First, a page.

We split apart, our breathing rapid, energy depleted, like animals after a fight. Sex had become our go-to cure to assuage arguments. If we were any other couple, we would’ve met each other’s friends by now, maybe moved in together, started planning a future. But that wasn’t possible. Not for us.

“Blu.” Sarah sighed into the darkness. “My life has changed because of you, and if it were doable, I’d change even more for you. The problem is I have thirty years too many wrinkles. Hearing you say you want out makes it sound like I put you in a place you don’t want to be. And since I’m in love with you, I should try to help by doing something. But what?”

By deciding: Linda or me.

But Sarah would never leave Linda. I recognized that now. I might’ve been her heart, but Linda was her family, and that pull was stronger. Sarah had committed herself to Linda years ago. They might’ve had a sexless union, but they had a life together, a home, cats, friends. I couldn’t compete with that. If I were to have any peace, I had to end it. It would be hard, but it would only get harder. I’d break up with Sarah in the morning. What other choice did I have besides more heartache? With my decision made, I fell into a deep sleep, certain this would be our last night together.

The shouting woke me. I bolted upright and reached for Sarah but found only cool, rumpled sheets. I squinted at the cable box. It glowed a blurry 2:48 a.m. I was about to call out for Sarah when the shouting stopped. Silence, except for the low purring of the cats on the bed. I relaxed, assuming it was the television. But soon the shouting picked up again, and I heard Sarah trying to quiet the source. Who was screaming?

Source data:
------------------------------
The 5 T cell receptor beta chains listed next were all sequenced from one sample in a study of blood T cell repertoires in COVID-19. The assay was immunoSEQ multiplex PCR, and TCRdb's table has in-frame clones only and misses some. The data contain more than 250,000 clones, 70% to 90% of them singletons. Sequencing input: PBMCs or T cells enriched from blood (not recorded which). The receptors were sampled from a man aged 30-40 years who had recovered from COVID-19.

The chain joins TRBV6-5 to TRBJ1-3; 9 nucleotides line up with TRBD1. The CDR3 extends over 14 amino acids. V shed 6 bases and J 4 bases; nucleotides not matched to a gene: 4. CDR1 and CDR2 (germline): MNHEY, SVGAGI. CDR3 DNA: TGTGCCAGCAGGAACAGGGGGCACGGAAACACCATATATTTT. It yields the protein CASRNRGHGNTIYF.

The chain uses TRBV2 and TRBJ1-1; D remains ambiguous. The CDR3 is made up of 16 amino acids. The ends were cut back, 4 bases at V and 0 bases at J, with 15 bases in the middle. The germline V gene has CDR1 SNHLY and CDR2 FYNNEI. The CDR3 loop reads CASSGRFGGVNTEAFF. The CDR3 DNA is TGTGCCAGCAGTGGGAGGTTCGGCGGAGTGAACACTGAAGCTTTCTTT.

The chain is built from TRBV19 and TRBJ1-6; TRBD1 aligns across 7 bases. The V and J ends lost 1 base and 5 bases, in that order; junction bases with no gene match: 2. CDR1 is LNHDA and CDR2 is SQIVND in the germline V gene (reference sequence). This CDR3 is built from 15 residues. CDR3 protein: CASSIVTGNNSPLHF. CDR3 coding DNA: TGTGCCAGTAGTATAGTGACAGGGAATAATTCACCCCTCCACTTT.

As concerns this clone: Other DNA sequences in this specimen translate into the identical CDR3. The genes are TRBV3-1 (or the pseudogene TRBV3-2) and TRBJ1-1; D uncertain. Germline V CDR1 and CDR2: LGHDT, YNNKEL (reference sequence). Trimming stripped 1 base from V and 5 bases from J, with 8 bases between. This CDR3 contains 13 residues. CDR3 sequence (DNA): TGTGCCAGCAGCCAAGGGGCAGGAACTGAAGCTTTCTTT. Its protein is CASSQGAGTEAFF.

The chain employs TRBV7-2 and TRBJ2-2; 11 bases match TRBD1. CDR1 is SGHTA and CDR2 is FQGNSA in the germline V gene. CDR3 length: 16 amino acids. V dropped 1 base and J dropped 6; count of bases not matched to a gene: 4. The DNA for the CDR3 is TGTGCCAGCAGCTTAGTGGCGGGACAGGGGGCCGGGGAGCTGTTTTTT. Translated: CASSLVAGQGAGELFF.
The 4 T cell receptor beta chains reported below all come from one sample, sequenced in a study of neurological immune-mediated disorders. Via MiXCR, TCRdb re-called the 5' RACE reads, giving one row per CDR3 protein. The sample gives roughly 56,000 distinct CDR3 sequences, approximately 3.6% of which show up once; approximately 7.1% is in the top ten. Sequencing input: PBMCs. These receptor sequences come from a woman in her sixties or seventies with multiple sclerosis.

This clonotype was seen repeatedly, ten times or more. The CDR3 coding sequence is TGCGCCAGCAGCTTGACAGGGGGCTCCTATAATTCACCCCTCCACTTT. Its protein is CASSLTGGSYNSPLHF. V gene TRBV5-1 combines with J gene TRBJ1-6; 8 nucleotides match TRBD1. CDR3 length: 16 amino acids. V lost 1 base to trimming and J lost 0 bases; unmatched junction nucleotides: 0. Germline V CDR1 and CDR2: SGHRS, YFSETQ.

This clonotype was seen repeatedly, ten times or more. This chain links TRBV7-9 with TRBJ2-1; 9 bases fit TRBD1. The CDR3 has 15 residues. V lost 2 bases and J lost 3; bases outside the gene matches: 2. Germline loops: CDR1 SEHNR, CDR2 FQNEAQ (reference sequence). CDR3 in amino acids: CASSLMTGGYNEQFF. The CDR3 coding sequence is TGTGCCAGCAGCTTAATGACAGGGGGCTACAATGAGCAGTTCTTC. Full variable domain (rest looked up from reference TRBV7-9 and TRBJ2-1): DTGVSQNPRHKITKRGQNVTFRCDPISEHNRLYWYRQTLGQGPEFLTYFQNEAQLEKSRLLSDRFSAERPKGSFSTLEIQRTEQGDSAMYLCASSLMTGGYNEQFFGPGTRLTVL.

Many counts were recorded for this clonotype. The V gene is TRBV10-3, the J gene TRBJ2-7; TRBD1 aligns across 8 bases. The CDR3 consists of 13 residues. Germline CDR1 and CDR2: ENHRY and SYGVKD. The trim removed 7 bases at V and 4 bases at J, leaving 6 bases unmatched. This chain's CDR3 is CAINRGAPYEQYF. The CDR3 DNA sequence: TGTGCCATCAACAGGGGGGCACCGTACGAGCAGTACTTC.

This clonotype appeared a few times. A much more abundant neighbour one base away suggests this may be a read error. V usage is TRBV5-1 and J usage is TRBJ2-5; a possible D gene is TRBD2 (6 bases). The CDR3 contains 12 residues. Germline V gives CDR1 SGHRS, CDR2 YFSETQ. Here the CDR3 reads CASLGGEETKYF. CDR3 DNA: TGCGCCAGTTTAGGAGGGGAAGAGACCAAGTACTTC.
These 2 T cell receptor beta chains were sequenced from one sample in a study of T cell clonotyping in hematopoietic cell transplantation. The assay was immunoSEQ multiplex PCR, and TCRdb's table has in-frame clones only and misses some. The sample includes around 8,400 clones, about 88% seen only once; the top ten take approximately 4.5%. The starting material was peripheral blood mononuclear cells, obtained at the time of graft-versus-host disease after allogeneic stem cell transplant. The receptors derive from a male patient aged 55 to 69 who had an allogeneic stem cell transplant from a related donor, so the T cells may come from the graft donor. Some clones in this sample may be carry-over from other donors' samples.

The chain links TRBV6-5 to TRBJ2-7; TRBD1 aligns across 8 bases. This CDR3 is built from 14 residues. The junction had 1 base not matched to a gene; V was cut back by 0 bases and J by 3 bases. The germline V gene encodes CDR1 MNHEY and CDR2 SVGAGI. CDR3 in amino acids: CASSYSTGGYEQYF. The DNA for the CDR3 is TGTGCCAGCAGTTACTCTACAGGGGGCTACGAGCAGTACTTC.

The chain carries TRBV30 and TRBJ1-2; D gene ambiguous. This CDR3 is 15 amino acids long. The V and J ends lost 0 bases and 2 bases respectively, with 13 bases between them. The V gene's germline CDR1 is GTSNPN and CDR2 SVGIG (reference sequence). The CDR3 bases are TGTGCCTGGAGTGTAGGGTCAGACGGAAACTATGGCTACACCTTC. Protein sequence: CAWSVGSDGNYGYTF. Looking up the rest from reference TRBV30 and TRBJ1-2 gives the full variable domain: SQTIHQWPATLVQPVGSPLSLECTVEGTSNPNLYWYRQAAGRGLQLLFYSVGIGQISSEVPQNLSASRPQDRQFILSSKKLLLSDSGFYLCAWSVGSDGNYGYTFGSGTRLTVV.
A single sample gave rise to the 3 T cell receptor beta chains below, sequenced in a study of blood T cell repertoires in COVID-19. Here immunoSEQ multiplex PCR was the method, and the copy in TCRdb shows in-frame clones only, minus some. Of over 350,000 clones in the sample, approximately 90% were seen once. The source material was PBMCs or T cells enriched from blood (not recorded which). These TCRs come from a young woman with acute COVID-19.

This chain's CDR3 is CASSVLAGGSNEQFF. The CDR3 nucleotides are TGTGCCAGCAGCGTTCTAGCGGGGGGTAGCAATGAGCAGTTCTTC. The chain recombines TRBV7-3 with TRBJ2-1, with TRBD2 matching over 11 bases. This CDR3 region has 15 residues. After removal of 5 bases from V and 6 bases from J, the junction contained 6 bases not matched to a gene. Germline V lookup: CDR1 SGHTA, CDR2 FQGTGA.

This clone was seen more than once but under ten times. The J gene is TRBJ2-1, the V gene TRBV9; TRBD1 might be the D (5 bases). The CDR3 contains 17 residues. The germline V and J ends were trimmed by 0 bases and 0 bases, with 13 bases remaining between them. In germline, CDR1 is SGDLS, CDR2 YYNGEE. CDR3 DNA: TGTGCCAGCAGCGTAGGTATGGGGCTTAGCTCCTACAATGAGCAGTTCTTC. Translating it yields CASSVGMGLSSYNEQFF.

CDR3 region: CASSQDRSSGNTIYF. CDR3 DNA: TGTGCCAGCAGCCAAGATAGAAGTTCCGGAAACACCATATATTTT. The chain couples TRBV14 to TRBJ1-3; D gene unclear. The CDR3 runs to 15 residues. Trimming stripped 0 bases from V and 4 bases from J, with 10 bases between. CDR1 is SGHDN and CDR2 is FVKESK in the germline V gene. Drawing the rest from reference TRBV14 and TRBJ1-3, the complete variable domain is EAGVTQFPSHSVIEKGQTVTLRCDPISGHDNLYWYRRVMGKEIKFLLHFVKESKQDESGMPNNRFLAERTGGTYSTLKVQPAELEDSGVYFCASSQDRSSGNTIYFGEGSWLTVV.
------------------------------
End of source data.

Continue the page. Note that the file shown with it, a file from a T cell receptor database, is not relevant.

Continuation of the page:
Then I knew. Linda, the legitimate partner, the one expected to be away two more days, had come home in the middle of the night. She’d seen us in their bed. We’d been caught. The truth exposed. The cat was out of the bag. 

I dressed in the dark, my trembling hands fumbling to button my jeans. A shadow appeared through the fabric covering on the French doors. I held my breath. My personal Hitchcock movie. Only after Sarah slipped inside did I exhale.

“Linda’s home,” Sarah said with perfect composure, sliding her hands into the pockets of her bathrobe, the same robe she’d removed hours earlier in her hurry to make love to me.

“I’m sorry.” 

“You have nothing to be sorry about. You did nothing wrong.” Sarah brushed her hand across my cheek. “I’ll call you.” 

As I was leaving, I was hesitant to look in the sunroom but saw Linda anyway, crestfallen on the chaise, head in her hands. That was our doing. I’d thought I was a kind person. Not even close. 

Outside I half expected my tires to be slashed. But Linda was too nice to do something that spiteful.

On the drive home, except for a few glassy-eyed raccoons and possums crossing the road, the streets were empty. Who else but rodents and cheaters would be out in the middle of the night? At the top of the Notch, I pulled over, opened my car door, and threw up on the side of the road. Nauseated as I was, I was also relieved. Now the lies could stop. At least that’s what I thought.

Felice Cohen is the author of Half In: A Coming-Of-Age Memoir Of  Forbidden Love. Felice’s previous book, 90 Lessons for Living Large in 90 Square Feet (…or More), the recipient of numerous self-help book awards, was inspired by the YouTube video of her 90-square-foot New York City studio that went viral with over 25 million views. Felice has been featured on Good Morning America, NBC, CBS, NPR, Time, Globe & Mail, New York Daily News, the Daily Mail and more. What enabled Felice to “live large” in that tiny studio is that she has been a professional organizer for over 25 years. As the grandchild of two Holocaust survivors, Felice is also the author of What Papa Told Me, a memoir about her grandfather’s life before, during and after the war. The book has been endorsed by Elie Wiesel and Yad Vashem in Israel, is taught in schools across the country, has been translated into Polish, and has sold around the world. Felice splits her time between New York City and Cape Cod, MA. Learn more about Felice Cohen.

Leave a Reply

  • (will not be published)